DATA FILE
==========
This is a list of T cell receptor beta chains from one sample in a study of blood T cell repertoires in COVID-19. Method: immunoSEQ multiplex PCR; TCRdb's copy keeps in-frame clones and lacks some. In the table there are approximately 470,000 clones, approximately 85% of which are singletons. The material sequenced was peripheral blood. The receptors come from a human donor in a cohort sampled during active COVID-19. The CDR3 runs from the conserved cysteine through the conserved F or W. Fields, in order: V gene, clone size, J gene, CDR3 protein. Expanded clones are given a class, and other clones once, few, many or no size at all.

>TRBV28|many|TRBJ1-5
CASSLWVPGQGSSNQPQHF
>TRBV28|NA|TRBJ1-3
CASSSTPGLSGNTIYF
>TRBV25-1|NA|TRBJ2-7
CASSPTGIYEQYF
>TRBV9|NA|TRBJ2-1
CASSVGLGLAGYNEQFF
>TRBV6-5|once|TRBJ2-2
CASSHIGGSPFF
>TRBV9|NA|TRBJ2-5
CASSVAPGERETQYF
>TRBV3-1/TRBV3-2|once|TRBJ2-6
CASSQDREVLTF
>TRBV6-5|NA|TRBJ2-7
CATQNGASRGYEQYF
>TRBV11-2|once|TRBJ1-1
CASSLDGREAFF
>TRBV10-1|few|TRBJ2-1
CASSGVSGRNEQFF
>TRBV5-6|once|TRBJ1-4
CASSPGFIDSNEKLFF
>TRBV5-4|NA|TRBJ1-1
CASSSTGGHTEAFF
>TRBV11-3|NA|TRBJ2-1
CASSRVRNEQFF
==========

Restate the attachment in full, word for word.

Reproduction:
This is a list of T cell receptor beta chains from one sample in a study of blood T cell repertoires in COVID-19. Method: immunoSEQ multiplex PCR; TCRdb's copy keeps in-frame clones and lacks some. In the table there are approximately 470,000 clones, approximately 85% of which are singletons. The material sequenced was peripheral blood. The receptors come from a human donor in a cohort sampled during active COVID-19. The CDR3 runs from the conserved cysteine through the conserved F or W. Fields, in order: V gene, clone size, J gene, CDR3 protein. Expanded clones are given a class, and other clones once, few, many or no size at all.

>TRBV28|many|TRBJ1-5
CASSLWVPGQGSSNQPQHF
>TRBV28|NA|TRBJ1-3
CASSSTPGLSGNTIYF
>TRBV25-1|NA|TRBJ2-7
CASSPTGIYEQYF
>TRBV9|NA|TRBJ2-1
CASSVGLGLAGYNEQFF
>TRBV6-5|once|TRBJ2-2
CASSHIGGSPFF
>TRBV9|NA|TRBJ2-5
CASSVAPGERETQYF
>TRBV3-1/TRBV3-2|once|TRBJ2-6
CASSQDREVLTF
>TRBV6-5|NA|TRBJ2-7
CATQNGASRGYEQYF
>TRBV11-2|once|TRBJ1-1
CASSLDGREAFF
>TRBV10-1|few|TRBJ2-1
CASSGVSGRNEQFF
>TRBV5-6|once|TRBJ1-4
CASSPGFIDSNEKLFF
>TRBV5-4|NA|TRBJ1-1
CASSSTGGHTEAFF
>TRBV11-3|NA|TRBJ2-1
CASSRVRNEQFF